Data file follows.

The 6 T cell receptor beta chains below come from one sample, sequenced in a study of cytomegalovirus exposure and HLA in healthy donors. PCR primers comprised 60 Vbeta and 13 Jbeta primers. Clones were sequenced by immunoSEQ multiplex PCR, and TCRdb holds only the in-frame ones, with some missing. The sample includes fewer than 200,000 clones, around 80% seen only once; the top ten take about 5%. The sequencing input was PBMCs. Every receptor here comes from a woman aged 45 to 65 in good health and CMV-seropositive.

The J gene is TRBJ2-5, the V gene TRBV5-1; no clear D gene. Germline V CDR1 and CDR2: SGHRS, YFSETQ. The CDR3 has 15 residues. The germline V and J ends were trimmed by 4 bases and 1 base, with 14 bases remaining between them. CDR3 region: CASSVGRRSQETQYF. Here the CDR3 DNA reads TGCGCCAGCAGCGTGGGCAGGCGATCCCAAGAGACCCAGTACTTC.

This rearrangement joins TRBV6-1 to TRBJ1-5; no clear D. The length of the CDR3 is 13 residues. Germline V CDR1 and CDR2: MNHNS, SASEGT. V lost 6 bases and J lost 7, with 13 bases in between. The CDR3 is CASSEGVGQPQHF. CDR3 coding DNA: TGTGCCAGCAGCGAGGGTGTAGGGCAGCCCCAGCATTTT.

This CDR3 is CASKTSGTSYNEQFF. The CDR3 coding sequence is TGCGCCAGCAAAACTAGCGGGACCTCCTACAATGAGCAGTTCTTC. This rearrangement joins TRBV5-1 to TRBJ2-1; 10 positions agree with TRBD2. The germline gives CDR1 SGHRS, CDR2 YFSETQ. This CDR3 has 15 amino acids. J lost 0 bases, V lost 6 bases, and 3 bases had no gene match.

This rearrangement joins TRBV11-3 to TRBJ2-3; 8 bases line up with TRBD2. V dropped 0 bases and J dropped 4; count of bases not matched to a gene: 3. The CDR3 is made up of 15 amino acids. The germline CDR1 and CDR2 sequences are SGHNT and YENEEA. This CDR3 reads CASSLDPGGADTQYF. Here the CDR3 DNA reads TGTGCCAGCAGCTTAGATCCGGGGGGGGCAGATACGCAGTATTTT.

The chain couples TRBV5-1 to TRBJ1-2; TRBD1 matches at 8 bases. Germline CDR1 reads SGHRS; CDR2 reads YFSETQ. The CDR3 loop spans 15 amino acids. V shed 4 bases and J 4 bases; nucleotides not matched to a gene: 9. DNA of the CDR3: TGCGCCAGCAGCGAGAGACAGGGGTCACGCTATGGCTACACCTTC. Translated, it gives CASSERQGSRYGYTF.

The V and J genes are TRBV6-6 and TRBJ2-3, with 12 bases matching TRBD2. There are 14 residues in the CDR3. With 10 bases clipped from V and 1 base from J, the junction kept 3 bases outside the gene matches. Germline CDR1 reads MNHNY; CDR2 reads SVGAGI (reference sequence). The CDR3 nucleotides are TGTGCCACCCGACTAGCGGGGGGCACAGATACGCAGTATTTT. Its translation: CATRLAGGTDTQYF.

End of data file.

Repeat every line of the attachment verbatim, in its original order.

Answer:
The 6 T cell receptor beta chains below come from one sample, sequenced in a study of cytomegalovirus exposure and HLA in healthy donors. PCR primers comprised 60 Vbeta and 13 Jbeta primers. Clones were sequenced by immunoSEQ multiplex PCR, and TCRdb holds only the in-frame ones, with some missing. The sample includes fewer than 200,000 clones, around 80% seen only once; the top ten take about 5%. The sequencing input was PBMCs. Every receptor here comes from a woman aged 45 to 65 in good health and CMV-seropositive.

The J gene is TRBJ2-5, the V gene TRBV5-1; no clear D gene. Germline V CDR1 and CDR2: SGHRS, YFSETQ. The CDR3 has 15 residues. The germline V and J ends were trimmed by 4 bases and 1 base, with 14 bases remaining between them. CDR3 region: CASSVGRRSQETQYF. Here the CDR3 DNA reads TGCGCCAGCAGCGTGGGCAGGCGATCCCAAGAGACCCAGTACTTC.

This rearrangement joins TRBV6-1 to TRBJ1-5; no clear D. The length of the CDR3 is 13 residues. Germline V CDR1 and CDR2: MNHNS, SASEGT. V lost 6 bases and J lost 7, with 13 bases in between. The CDR3 is CASSEGVGQPQHF. CDR3 coding DNA: TGTGCCAGCAGCGAGGGTGTAGGGCAGCCCCAGCATTTT.

This CDR3 is CASKTSGTSYNEQFF. The CDR3 coding sequence is TGCGCCAGCAAAACTAGCGGGACCTCCTACAATGAGCAGTTCTTC. This rearrangement joins TRBV5-1 to TRBJ2-1; 10 positions agree with TRBD2. The germline gives CDR1 SGHRS, CDR2 YFSETQ. This CDR3 has 15 amino acids. J lost 0 bases, V lost 6 bases, and 3 bases had no gene match.

This rearrangement joins TRBV11-3 to TRBJ2-3; 8 bases line up with TRBD2. V dropped 0 bases and J dropped 4; count of bases not matched to a gene: 3. The CDR3 is made up of 15 amino acids. The germline CDR1 and CDR2 sequences are SGHNT and YENEEA. This CDR3 reads CASSLDPGGADTQYF. Here the CDR3 DNA reads TGTGCCAGCAGCTTAGATCCGGGGGGGGCAGATACGCAGTATTTT.

The chain couples TRBV5-1 to TRBJ1-2; TRBD1 matches at 8 bases. Germline CDR1 reads SGHRS; CDR2 reads YFSETQ. The CDR3 loop spans 15 amino acids. V shed 4 bases and J 4 bases; nucleotides not matched to a gene: 9. DNA of the CDR3: TGCGCCAGCAGCGAGAGACAGGGGTCACGCTATGGCTACACCTTC. Translated, it gives CASSERQGSRYGYTF.

The V and J genes are TRBV6-6 and TRBJ2-3, with 12 bases matching TRBD2. There are 14 residues in the CDR3. With 10 bases clipped from V and 1 base from J, the junction kept 3 bases outside the gene matches. Germline CDR1 reads MNHNY; CDR2 reads SVGAGI (reference sequence). The CDR3 nucleotides are TGTGCCACCCGACTAGCGGGGGGCACAGATACGCAGTATTTT. Its translation: CATRLAGGTDTQYF.